Easter has come and gone and the promise of rebirth has once again come to fruition. The trees are budding, the crocuses and snowdrops are in bloom and in Connecticut where we spent our holiday, the daffodils opened with a nudge of the late March sun.
We awoke Sunday morning and attended Trinity Church in Hartford to celebrate the Christian’ s ultimate rebirth—Easter. It really did feel like a grand celebration this year! The sun was brightly shining and the church was filled with many generations and cultures of people. Donning purple, pink, yellow, white, blue frocks, the congregation joined in song and prayer. Children wriggled and parents carried the sleepy ones to the Alter for Communion. The feeling was friendly and welcoming yet the aesthetics—music and surroundings—were cultured and refined. The balance of these elements appeal to my sense of what is “right” with going to church.
The homily spoke to me clearly of the path that I am on during my pledge of abstinence from alcohol. The Rector preached about “removal, re-planting and Resurrection.” In a nutshell, the removal is the taking away of that which is not useful (my drinking habit). The replanting is the act of going to a place that is unfamiliar and of spreading the news (like writing in this blog). The first two processes describe that which I have done so far.
The Resurrection (or in my case—resurrection, lower case) is what concerns me most these days. Reaching the four-month mark at Easter, I just don’t know what my life, habits and relationship to alcohol will be at the end of the replanting stage. Will I be OK with drinking everyday? Will I swear it off completely? Will I be an occasional drinker? I have no end goal in mind and this worries me sometimes as I fear I will do exactly what I was doing before the removal of the habit.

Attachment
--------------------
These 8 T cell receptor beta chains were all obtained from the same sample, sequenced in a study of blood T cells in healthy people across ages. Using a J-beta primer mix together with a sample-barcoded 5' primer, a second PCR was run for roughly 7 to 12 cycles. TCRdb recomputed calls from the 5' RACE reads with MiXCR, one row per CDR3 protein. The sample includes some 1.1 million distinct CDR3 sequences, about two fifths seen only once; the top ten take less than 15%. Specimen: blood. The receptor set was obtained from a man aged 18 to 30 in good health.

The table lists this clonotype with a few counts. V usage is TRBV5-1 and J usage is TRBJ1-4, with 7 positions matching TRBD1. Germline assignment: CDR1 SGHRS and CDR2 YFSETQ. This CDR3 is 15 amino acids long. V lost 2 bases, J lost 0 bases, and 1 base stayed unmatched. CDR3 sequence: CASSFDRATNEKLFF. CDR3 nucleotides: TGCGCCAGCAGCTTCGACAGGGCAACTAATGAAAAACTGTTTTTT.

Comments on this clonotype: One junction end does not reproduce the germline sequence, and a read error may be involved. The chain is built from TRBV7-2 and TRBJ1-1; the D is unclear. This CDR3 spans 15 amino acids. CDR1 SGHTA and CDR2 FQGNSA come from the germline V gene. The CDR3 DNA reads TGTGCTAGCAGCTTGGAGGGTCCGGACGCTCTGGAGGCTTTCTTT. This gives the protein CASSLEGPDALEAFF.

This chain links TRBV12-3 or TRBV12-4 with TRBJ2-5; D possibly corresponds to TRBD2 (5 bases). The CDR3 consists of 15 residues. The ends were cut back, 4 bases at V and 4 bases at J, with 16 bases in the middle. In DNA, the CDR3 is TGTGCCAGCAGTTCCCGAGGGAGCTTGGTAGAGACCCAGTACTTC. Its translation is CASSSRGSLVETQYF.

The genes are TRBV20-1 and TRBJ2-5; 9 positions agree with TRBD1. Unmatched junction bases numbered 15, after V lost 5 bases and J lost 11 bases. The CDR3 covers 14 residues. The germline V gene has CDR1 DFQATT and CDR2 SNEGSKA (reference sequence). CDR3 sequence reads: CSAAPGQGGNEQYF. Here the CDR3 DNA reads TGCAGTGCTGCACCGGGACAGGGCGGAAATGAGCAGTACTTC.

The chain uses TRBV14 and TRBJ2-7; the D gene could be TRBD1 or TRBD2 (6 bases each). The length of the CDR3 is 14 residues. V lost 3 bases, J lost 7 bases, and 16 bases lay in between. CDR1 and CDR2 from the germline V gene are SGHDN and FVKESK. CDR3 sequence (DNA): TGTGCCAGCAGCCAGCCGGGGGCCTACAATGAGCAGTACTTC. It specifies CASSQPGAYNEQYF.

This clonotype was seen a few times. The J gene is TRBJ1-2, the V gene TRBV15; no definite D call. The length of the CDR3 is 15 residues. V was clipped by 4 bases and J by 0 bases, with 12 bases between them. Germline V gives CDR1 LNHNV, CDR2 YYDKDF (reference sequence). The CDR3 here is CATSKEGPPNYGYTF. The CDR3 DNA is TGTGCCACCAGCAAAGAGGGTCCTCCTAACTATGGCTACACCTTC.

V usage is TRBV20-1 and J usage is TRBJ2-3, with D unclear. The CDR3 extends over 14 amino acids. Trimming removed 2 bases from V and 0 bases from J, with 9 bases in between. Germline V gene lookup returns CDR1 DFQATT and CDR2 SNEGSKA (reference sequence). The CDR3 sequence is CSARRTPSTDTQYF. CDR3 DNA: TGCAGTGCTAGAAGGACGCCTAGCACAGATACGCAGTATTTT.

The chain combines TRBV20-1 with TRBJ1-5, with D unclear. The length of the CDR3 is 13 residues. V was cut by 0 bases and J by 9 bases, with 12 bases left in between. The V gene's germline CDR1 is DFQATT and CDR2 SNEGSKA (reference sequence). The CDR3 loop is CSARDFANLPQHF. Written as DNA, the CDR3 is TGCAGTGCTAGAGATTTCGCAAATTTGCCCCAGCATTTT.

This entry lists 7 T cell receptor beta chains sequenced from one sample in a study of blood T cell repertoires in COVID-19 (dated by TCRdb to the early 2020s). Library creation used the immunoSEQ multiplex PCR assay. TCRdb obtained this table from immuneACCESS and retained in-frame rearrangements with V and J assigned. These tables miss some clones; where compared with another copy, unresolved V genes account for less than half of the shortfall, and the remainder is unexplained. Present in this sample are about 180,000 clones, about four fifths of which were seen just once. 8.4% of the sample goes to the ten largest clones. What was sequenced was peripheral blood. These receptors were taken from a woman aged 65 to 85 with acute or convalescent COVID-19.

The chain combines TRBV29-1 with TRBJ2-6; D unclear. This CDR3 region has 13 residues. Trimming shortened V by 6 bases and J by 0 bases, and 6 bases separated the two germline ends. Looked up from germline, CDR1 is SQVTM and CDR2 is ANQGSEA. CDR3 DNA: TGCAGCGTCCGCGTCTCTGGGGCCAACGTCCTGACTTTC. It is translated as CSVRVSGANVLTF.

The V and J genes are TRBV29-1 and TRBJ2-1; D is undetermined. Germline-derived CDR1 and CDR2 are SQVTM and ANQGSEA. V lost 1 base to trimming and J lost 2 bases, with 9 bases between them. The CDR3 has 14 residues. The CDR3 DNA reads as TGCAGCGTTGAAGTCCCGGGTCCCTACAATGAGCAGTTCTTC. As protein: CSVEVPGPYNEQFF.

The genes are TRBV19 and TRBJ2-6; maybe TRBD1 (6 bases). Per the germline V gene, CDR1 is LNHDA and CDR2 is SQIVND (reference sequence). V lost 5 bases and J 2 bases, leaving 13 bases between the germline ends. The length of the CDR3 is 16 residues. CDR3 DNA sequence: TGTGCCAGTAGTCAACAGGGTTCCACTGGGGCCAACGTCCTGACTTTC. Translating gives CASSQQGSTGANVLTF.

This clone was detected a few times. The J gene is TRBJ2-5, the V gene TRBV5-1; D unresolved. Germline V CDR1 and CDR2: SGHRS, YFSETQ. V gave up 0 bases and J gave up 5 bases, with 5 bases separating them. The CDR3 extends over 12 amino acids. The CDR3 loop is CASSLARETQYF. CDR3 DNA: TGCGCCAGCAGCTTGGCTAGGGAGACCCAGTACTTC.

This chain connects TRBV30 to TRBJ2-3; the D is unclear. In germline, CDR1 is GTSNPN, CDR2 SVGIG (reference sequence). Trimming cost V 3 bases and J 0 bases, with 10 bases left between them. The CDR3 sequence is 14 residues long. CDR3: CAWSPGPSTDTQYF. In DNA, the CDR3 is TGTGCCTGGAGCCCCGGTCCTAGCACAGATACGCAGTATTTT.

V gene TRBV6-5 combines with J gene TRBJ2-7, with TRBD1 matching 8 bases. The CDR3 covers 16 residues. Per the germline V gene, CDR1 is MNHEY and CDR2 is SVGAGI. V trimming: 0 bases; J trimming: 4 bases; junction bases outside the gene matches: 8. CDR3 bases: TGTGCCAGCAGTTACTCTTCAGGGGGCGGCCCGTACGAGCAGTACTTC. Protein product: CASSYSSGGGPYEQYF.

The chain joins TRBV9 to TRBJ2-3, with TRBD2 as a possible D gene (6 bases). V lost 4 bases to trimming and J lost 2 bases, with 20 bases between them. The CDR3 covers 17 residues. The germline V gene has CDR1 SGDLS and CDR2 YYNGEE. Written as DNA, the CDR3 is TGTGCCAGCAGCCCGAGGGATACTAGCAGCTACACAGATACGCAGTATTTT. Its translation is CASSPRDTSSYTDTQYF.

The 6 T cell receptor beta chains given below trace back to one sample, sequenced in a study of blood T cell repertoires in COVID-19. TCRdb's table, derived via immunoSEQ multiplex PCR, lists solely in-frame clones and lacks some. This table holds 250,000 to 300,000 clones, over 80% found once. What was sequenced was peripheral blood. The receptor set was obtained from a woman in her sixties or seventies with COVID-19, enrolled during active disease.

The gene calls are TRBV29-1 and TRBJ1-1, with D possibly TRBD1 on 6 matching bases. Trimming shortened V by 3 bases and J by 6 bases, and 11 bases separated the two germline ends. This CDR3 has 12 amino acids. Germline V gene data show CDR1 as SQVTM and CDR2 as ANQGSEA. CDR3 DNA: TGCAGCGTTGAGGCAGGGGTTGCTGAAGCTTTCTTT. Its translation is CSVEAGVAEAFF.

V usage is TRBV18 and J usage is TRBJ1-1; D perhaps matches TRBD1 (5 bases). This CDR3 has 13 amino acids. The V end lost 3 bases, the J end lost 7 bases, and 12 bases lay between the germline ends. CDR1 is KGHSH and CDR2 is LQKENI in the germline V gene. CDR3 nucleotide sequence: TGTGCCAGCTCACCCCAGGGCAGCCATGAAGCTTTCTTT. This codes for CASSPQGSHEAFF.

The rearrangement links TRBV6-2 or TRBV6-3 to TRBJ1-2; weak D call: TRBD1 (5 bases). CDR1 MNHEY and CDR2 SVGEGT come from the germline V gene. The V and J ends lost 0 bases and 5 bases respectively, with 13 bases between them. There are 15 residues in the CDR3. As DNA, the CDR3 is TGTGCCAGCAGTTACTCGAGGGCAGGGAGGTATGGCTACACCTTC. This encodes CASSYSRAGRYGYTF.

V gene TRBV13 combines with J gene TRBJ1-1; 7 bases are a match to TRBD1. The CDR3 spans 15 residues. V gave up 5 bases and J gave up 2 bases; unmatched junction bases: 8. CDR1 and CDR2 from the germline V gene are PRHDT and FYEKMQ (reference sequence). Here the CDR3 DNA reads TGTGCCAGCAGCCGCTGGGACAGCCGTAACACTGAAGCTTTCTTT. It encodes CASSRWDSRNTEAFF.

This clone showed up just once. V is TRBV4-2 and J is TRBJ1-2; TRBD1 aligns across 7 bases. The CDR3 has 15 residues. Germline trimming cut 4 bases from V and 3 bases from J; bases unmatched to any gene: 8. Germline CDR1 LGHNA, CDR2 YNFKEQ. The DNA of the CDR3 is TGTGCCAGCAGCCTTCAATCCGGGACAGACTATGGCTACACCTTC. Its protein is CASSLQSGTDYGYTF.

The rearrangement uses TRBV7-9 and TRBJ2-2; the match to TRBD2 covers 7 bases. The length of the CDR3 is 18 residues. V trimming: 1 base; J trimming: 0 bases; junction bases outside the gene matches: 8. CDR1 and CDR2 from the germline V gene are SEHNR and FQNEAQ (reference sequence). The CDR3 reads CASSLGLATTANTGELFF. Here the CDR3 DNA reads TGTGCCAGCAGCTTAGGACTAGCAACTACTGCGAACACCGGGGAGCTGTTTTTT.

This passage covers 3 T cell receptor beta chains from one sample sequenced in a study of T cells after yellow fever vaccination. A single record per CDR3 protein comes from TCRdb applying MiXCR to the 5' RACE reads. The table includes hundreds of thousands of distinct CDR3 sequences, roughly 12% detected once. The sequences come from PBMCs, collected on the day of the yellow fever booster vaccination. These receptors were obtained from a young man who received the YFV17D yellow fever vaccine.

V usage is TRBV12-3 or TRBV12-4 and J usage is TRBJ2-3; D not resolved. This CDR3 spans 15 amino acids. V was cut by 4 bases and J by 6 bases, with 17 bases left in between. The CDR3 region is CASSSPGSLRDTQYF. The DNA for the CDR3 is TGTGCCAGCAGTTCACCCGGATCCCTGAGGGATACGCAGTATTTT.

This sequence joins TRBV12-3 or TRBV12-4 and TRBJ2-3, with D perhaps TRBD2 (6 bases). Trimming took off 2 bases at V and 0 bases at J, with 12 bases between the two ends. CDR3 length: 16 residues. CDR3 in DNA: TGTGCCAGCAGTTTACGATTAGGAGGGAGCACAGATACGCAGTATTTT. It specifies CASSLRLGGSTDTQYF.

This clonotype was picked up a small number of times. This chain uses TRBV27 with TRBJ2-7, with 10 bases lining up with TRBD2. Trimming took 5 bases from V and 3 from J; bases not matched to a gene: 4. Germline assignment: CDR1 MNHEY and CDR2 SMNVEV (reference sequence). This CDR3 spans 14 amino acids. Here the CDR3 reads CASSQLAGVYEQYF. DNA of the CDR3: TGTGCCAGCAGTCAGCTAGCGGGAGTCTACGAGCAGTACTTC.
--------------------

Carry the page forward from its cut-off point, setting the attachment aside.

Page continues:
I listened to a few of my relatives’ view on drinking this weekend. My in-laws and their peer group are daily drinkers. At 90, one of the dinner guests said, “I could never give up alcohol for a year.” He had just come off 40 days of not drinking for lent and was enjoying his first bourbon. My mother-in-law confirmed that they drink every day. To which I replied, “Well, it is not because you are unhappy. It is because it brings you pleasure and relaxation.”
The reason why I was drinking, I believe is the root of the problem and it was what bothered me the most. I was looking forward to the drink to kill the sensation of dissatisfaction with my work situation and the frustration of not knowing what to do about it. The social aspects of drinking did not worry me much. My brother-in-law spoke to me at length about not buying into the
“Protestant mentality” that anything pleasurable is bad and we need to stomp it out of our lives. He warned me not to overlook the fact that we are brought up in a culture where we are made to feel guilty about our pleasures—and that which is ingrained in us can mess with our happiness. He asked me to be aware of this in the future as I make my decisions about whether or not to have a drink at the end of the day.
I do believe that this mentality has an affect on our country. Many people in this country and beyond open a bottle of wine at the end of the day and enjoy it with the meal. When I go to Europe do I think this action is wrong or do I see it as a problem? No, I think wine is a beautiful thing and it is good for us within moderation. When someone from the US says that they drink everyday (even if it is just a glass of wine) there is a fear that we might be labeled as “having an alcohol problem.”
Taking many views of drinking into consideration at this time is a good process for me. I am observing, asking and listening like a scientist and trying to be certain that when the time comes, I will have a sense of what the right approach to drinking will be. I need to keep in mind that this process need not have a specific outcome. No matter what, the acting of removal and replanting will set me down it a different place than where I began.